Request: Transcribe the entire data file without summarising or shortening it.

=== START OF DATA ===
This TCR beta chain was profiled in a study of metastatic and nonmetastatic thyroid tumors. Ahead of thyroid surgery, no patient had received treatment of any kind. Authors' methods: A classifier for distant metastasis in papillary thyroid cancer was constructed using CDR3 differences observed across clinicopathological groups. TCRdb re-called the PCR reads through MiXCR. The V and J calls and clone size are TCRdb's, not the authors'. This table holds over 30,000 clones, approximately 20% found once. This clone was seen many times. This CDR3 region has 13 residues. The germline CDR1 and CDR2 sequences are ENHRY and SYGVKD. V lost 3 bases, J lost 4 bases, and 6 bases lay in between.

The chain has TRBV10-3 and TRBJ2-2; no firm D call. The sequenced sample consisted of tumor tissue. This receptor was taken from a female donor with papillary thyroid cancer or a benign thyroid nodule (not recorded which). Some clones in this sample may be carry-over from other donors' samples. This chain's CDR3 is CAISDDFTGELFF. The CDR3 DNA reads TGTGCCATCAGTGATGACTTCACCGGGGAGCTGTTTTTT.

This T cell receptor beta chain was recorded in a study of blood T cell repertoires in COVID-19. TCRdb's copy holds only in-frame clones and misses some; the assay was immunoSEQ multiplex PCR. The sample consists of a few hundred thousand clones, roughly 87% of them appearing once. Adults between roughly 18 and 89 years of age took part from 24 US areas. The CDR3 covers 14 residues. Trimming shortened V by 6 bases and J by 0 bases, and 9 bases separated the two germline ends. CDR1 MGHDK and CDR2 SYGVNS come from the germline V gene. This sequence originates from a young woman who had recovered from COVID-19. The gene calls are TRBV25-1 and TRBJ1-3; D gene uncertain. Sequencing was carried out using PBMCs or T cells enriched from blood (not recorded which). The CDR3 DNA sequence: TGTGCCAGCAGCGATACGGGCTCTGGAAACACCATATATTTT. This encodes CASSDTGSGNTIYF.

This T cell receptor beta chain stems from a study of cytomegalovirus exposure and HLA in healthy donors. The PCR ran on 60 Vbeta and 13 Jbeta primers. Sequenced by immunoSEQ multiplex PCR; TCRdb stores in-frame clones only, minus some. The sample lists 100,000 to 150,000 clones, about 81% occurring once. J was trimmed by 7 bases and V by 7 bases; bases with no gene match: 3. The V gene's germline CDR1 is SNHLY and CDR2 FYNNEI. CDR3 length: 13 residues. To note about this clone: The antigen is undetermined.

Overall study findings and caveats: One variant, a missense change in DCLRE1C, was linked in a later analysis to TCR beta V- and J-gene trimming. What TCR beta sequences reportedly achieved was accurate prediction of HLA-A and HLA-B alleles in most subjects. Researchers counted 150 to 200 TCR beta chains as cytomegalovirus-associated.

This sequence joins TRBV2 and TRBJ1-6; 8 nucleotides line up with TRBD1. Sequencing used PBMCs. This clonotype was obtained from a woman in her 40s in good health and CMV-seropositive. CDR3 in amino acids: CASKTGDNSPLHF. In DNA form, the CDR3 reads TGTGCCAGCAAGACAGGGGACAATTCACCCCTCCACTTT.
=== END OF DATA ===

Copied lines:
This TCR beta chain was profiled in a study of metastatic and nonmetastatic thyroid tumors. Ahead of thyroid surgery, no patient had received treatment of any kind. Authors' methods: A classifier for distant metastasis in papillary thyroid cancer was constructed using CDR3 differences observed across clinicopathological groups. TCRdb re-called the PCR reads through MiXCR. The V and J calls and clone size are TCRdb's, not the authors'. This table holds over 30,000 clones, approximately 20% found once. This clone was seen many times. This CDR3 region has 13 residues. The germline CDR1 and CDR2 sequences are ENHRY and SYGVKD. V lost 3 bases, J lost 4 bases, and 6 bases lay in between.

The chain has TRBV10-3 and TRBJ2-2; no firm D call. The sequenced sample consisted of tumor tissue. This receptor was taken from a female donor with papillary thyroid cancer or a benign thyroid nodule (not recorded which). Some clones in this sample may be carry-over from other donors' samples. This chain's CDR3 is CAISDDFTGELFF. The CDR3 DNA reads TGTGCCATCAGTGATGACTTCACCGGGGAGCTGTTTTTT.

This T cell receptor beta chain was recorded in a study of blood T cell repertoires in COVID-19. TCRdb's copy holds only in-frame clones and misses some; the assay was immunoSEQ multiplex PCR. The sample consists of a few hundred thousand clones, roughly 87% of them appearing once. Adults between roughly 18 and 89 years of age took part from 24 US areas. The CDR3 covers 14 residues. Trimming shortened V by 6 bases and J by 0 bases, and 9 bases separated the two germline ends. CDR1 MGHDK and CDR2 SYGVNS come from the germline V gene. This sequence originates from a young woman who had recovered from COVID-19. The gene calls are TRBV25-1 and TRBJ1-3; D gene uncertain. Sequencing was carried out using PBMCs or T cells enriched from blood (not recorded which). The CDR3 DNA sequence: TGTGCCAGCAGCGATACGGGCTCTGGAAACACCATATATTTT. This encodes CASSDTGSGNTIYF.

This T cell receptor beta chain stems from a study of cytomegalovirus exposure and HLA in healthy donors. The PCR ran on 60 Vbeta and 13 Jbeta primers. Sequenced by immunoSEQ multiplex PCR; TCRdb stores in-frame clones only, minus some. The sample lists 100,000 to 150,000 clones, about 81% occurring once. J was trimmed by 7 bases and V by 7 bases; bases with no gene match: 3. The V gene's germline CDR1 is SNHLY and CDR2 FYNNEI. CDR3 length: 13 residues. To note about this clone: The antigen is undetermined.

Overall study findings and caveats: One variant, a missense change in DCLRE1C, was linked in a later analysis to TCR beta V- and J-gene trimming. What TCR beta sequences reportedly achieved was accurate prediction of HLA-A and HLA-B alleles in most subjects. Researchers counted 150 to 200 TCR beta chains as cytomegalovirus-associated.

This sequence joins TRBV2 and TRBJ1-6; 8 nucleotides line up with TRBD1. Sequencing used PBMCs. This clonotype was obtained from a woman in her 40s in good health and CMV-seropositive. CDR3 in amino acids: CASKTGDNSPLHF. In DNA form, the CDR3 reads TGTGCCAGCAAGACAGGGGACAATTCACCCCTCCACTTT.